At that time, all was right with the world. (Nevermind the angry naysayers who weren’t part of our Order and thus subject to our monopoly.)

We were kings. At the top of the world.

We would have been happy to freeze those glorious moments and have it last forever.

They never do.

Six months to a year in, one or two other Orders began managing to organize their own runs at the mob. More sporadically, and one of them was even more secretive than we, so things were still good, and nothing was common knowledge as yet.

Then more upstarts arrived. A group of players who weren’t happy with joining any of the existing Orders and formed an Order-less clique of their own was being led by a player who was pretty much as on top of his powergame as we were. (He turned into one of my rivals in competitions, actually. One of the few who could actually compete at my pace, and then started kicking my ass now and then.)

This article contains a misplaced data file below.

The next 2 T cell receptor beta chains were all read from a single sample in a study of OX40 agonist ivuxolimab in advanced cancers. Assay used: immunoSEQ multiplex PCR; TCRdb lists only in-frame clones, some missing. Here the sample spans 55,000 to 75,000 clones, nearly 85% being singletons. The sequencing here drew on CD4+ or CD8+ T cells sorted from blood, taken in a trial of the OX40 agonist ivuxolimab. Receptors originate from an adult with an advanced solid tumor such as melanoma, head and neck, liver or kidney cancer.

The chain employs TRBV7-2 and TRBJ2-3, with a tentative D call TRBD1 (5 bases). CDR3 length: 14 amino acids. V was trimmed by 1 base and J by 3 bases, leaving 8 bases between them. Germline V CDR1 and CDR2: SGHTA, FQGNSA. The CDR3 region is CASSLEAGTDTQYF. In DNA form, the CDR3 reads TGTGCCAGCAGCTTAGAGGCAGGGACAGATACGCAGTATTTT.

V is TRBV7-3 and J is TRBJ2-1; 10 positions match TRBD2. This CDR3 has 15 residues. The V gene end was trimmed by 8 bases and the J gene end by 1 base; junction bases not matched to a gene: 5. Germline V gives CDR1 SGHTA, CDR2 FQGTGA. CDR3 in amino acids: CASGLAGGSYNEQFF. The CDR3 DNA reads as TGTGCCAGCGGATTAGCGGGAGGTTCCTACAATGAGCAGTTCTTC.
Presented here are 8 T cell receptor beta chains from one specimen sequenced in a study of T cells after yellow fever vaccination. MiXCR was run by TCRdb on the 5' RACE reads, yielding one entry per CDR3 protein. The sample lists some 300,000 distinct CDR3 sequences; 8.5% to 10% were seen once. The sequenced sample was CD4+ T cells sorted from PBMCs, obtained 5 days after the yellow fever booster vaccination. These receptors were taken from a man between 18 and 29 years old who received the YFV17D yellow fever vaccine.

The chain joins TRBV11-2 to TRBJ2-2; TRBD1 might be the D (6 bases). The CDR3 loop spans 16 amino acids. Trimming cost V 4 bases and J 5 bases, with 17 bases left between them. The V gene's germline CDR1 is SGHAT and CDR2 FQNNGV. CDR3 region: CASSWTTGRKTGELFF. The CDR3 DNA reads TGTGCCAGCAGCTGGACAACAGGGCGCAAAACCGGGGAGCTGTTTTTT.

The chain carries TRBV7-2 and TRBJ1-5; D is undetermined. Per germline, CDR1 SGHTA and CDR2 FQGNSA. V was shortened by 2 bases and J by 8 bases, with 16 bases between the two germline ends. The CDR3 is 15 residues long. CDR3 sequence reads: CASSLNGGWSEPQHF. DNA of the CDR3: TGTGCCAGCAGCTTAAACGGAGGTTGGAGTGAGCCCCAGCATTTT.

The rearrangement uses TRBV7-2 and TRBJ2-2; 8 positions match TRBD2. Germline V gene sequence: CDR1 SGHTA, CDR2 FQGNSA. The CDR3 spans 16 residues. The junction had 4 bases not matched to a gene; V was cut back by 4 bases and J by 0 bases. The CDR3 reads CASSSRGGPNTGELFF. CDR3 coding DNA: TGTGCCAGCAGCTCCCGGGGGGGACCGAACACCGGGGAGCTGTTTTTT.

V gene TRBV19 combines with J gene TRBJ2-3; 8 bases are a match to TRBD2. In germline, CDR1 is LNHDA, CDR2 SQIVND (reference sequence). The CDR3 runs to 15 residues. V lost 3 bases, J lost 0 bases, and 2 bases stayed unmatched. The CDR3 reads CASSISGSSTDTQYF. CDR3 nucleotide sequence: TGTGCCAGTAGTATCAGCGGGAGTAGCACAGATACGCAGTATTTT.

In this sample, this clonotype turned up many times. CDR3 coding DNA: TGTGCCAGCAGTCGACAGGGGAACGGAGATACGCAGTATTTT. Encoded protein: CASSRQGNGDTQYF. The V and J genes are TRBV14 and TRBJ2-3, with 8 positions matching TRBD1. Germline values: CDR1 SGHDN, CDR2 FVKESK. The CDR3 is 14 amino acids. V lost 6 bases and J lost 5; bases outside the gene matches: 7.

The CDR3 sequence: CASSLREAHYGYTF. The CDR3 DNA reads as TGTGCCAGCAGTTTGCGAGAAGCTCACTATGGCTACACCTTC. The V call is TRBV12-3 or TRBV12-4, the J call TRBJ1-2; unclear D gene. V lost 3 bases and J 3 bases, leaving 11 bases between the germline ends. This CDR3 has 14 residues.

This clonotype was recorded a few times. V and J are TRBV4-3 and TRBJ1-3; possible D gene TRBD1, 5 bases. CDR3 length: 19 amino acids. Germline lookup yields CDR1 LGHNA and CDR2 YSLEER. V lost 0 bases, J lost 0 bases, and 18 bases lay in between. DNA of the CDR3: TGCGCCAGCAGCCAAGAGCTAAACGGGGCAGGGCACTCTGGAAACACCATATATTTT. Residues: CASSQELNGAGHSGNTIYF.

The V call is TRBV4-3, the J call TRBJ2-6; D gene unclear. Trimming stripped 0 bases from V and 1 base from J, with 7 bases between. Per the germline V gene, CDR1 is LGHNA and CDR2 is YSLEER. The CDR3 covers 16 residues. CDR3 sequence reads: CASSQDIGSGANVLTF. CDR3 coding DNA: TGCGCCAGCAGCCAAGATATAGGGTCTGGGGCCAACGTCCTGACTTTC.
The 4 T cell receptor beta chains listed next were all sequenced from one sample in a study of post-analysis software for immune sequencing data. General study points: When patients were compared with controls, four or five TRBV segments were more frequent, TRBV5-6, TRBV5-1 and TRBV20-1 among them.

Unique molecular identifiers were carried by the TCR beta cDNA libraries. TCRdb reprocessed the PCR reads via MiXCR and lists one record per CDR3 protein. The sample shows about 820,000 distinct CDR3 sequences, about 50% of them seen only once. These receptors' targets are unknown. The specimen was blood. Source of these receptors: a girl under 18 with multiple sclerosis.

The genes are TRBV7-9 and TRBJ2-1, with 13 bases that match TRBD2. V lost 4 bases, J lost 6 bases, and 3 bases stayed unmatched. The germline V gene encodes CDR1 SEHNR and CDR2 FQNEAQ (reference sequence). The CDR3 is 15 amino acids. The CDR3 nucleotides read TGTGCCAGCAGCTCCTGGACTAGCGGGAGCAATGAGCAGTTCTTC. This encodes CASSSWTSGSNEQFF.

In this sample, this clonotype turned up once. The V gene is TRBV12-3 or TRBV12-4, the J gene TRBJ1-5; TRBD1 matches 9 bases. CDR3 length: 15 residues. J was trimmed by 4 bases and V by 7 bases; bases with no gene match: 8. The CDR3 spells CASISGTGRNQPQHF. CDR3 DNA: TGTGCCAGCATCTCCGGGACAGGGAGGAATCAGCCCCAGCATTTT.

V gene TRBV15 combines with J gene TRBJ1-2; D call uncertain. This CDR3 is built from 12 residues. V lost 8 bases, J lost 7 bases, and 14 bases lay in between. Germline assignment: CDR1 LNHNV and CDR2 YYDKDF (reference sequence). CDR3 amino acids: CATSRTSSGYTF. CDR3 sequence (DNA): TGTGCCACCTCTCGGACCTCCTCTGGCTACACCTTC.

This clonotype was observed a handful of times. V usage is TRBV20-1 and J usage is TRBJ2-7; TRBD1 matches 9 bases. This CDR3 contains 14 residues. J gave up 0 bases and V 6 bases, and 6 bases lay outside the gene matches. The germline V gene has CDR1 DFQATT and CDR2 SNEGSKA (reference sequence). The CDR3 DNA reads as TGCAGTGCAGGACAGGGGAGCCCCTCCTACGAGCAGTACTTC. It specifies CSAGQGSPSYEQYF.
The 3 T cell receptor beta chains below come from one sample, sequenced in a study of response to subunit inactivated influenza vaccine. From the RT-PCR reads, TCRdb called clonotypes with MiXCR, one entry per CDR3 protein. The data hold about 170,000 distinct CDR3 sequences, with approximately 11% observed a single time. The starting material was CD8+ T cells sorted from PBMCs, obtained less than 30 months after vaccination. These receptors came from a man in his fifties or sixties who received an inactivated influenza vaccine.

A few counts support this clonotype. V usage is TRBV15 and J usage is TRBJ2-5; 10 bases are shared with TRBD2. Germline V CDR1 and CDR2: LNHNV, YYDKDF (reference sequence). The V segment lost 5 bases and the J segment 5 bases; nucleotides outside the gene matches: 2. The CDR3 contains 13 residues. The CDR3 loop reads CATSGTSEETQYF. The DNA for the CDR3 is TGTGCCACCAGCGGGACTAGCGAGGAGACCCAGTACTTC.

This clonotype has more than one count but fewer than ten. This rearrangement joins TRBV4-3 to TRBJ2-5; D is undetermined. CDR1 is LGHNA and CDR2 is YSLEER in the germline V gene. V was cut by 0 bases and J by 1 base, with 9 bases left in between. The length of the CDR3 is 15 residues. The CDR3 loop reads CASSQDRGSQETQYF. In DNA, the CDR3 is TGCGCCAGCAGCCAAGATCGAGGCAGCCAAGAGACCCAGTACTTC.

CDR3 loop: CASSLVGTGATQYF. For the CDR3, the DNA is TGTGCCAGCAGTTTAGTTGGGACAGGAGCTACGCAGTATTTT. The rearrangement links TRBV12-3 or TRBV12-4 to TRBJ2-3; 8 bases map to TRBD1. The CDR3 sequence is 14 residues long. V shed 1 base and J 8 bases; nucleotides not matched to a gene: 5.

They cracked the code. They violated the prior sanctity of our personal raid mob monopoly and brought in… public nobodies! No affliations, just… people who were friends with them. They even tried their hand at persuading the MUD coders to make them a new Order (which was indeed created for a while, but short-lived in the long run.)

The next half-year turned into a sort of rivalry year. The two or three groups who could fight elite mobs were in bitter competition with each other. Plenty of hate, lots of drama. Us vs them.

But this too would pass.

Everquest launched.

Holy hell, a MUD with GRAPHICS. Who wants to read WORDS?

A good part of the playerbase took off for the new shiny. MMOs were in. MUDs were history,